This implies the chain relation when $$n$$ is even. The picture below attempts to illustrate the case $$n=2$$. The two red arrows indicate the monodromies (which are the same in each picture). The six singular fibres on the left are obtained by collapsing an $$A_2$$-chain in the smooth fibre. ### $$n$$ odd

When $$n$$ is odd, we run the same argument with the variety $$X=\{x^2+y^{n+1}+z^{n+1}=0\}$$ (the exceptional locus of the minimal resolution is now a smooth curve of genus $$(n-1)/2$$ and the normalisation of the fibre $$x^2+y^{n+1}=0$$ has two components, so we get two boundary twists).

### The minimal resolution

I want to justify why the minimal resolution of $$x^2+y^{n+1}+z^{2(n+1)}$$ ($$n$$ even) is what I say it is. Make a weighted blow-up at the origin with weights $$n+1,2,1$$, that is consider the surface $\tilde{X}=\{(x,y,z,[a:b:c])\in \mathbf{C}^3\times\mathbf{P}(n+1,2,1)\ :\ x^2+y^{n+1}+z^{2(n+1)}=0,\ \mbox{Plucker}\}$ where Plücker stands for the three relations $$xb=ay,xc=az,yc=bz$$ which become $$[a:b:c]=[x:y:z]$$ if $$(x,y,z)\neq(0,0,0)$$. Here $$\mathbf{P}(n+1,2,1)$$ is the weighted projective space $$\operatorname{Proj}(\mathbf{C}[a,b,c])$$ where $$a,b,c$$ are given degrees $$n+1,2,1$$ respectively. The projection $$f\colon\tilde{X}\to X$$ gives the minimal resolution of $$X$$ and the exceptional locus of $$f$$ is the curve $$\{x^2+y^{n+1}+z^{2(n+1)}=0\}\subset\mathbf{P}(n+1,2,1)$$ which is a smooth curve of genus $$n/2$$ (for background on weighted projective spaces, see [Reid], [Iano-Fletcher], [Dolgachev], [Hosgood]; the last two references explain ways to compute the genus of a smooth weighted plane curve [Dolgachev, Section 3.5.2], [Hosgood, Theorem 3.5.7]).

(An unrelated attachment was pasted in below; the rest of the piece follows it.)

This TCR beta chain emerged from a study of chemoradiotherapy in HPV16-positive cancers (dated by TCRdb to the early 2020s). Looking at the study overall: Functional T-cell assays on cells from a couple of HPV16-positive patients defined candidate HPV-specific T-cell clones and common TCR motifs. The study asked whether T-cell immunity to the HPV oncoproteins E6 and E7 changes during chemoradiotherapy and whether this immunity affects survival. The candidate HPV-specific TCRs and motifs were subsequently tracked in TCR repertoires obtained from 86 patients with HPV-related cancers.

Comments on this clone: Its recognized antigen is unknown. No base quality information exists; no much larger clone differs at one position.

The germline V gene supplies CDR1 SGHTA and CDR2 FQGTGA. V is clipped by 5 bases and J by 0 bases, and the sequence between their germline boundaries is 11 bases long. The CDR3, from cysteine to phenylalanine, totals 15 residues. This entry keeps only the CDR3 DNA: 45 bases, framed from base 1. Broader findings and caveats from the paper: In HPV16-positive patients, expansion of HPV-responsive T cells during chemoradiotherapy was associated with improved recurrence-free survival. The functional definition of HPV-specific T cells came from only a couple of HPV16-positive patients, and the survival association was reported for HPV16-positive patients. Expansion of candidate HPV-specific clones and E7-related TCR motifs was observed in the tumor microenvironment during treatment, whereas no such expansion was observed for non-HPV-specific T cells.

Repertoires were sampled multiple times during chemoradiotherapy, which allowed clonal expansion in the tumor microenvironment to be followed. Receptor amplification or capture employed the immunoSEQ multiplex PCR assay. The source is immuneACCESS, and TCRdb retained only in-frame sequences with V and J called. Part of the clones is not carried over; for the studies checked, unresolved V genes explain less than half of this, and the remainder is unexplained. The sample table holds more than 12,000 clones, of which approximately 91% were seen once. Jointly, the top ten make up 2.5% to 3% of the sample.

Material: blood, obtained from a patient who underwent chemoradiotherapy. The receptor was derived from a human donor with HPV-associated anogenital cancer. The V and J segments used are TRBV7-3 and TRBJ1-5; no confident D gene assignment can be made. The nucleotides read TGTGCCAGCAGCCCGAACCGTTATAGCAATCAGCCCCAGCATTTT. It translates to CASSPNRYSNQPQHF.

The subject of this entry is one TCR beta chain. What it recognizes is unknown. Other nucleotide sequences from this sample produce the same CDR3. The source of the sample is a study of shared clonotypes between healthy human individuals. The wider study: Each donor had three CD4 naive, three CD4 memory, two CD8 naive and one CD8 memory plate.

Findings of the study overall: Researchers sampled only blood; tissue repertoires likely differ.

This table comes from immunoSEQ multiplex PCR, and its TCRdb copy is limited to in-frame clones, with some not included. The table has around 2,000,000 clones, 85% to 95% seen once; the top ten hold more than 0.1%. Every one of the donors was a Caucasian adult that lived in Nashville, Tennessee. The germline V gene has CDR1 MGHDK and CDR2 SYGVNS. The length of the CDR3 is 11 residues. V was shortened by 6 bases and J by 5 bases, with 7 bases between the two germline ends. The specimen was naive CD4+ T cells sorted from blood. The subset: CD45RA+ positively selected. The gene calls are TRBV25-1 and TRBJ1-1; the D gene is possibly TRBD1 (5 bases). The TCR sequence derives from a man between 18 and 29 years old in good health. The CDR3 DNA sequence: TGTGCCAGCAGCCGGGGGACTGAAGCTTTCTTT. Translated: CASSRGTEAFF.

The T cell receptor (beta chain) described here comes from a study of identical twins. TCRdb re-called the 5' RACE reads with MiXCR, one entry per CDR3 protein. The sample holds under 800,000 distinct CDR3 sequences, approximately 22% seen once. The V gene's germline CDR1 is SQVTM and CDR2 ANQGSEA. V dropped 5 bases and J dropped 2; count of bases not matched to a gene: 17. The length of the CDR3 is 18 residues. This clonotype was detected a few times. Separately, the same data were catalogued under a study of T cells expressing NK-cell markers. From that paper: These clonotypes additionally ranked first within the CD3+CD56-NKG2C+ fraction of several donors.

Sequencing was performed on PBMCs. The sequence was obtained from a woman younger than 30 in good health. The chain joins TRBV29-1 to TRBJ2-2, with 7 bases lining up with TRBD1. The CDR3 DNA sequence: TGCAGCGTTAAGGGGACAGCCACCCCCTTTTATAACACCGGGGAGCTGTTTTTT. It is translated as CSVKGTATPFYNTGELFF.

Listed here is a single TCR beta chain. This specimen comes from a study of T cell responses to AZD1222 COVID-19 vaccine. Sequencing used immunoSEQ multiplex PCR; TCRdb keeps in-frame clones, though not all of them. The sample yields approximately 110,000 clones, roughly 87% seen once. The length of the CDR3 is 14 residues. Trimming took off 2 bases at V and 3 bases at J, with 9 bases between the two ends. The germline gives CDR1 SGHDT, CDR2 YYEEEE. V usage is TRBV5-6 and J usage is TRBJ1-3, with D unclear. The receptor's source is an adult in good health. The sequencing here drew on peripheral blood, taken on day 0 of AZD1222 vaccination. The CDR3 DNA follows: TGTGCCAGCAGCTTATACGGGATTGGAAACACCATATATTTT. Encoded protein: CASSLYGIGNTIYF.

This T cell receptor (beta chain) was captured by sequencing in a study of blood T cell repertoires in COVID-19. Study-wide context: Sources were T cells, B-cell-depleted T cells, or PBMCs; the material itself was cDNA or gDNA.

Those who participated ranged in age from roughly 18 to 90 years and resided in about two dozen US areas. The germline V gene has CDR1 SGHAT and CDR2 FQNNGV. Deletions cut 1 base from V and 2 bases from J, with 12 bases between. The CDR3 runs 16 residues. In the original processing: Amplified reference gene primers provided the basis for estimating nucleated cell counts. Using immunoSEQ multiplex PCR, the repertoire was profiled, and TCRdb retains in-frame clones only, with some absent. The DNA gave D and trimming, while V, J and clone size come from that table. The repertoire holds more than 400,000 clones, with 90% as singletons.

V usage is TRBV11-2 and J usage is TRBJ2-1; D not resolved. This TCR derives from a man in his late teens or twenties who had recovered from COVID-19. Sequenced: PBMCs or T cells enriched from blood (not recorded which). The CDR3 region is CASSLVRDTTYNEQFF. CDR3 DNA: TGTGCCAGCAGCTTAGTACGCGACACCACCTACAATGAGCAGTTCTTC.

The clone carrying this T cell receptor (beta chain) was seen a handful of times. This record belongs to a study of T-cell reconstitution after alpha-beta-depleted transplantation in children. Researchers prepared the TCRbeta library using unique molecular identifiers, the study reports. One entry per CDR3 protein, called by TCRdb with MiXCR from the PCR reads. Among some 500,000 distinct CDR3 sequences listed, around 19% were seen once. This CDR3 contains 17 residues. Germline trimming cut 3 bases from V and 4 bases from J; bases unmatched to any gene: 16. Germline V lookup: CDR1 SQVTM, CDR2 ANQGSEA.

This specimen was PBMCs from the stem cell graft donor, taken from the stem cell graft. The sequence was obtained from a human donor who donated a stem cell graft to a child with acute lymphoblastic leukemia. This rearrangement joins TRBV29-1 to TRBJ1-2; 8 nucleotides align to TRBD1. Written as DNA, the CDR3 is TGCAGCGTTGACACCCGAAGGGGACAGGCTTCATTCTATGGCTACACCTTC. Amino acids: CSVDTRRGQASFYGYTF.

## References

[Dolgachev] Dolgachev, I. Weighted projective varieties, (1982), in Group actions and vector fields (Vancouver, B.C., 1981), Lecture Notes in Math., 956, Berlin: Springer, pp. 34-71 available from Dolgachev's website and from Springer with DOI: https://doi.org/10.1007/BFb0101508.

[Hosgood] Hosgood, T. An introduction to varieties in weighted projective space, (2016) arXiv:1604.02441

[Iano-Fletcher] Working with weighted complete intersections, in Explicit birational geometry of 3-folds, A. Corti and M. Reid (Editors) CUP 2000. Available from Reid's website in PostScript format and from CUP with DOI: https://doi.org/10.1017/CBO9780511758942.005

[Reid] Reid, M. Graded rings and varieties in weighted projective space. (2002) available from Reid's website.

Comments, corrections and contributions are very welcome; please drop me an email at j.d.evans at lancaster.ac.uk if you have something to share.

CC-BY-SA 4.0 Jonny Evans.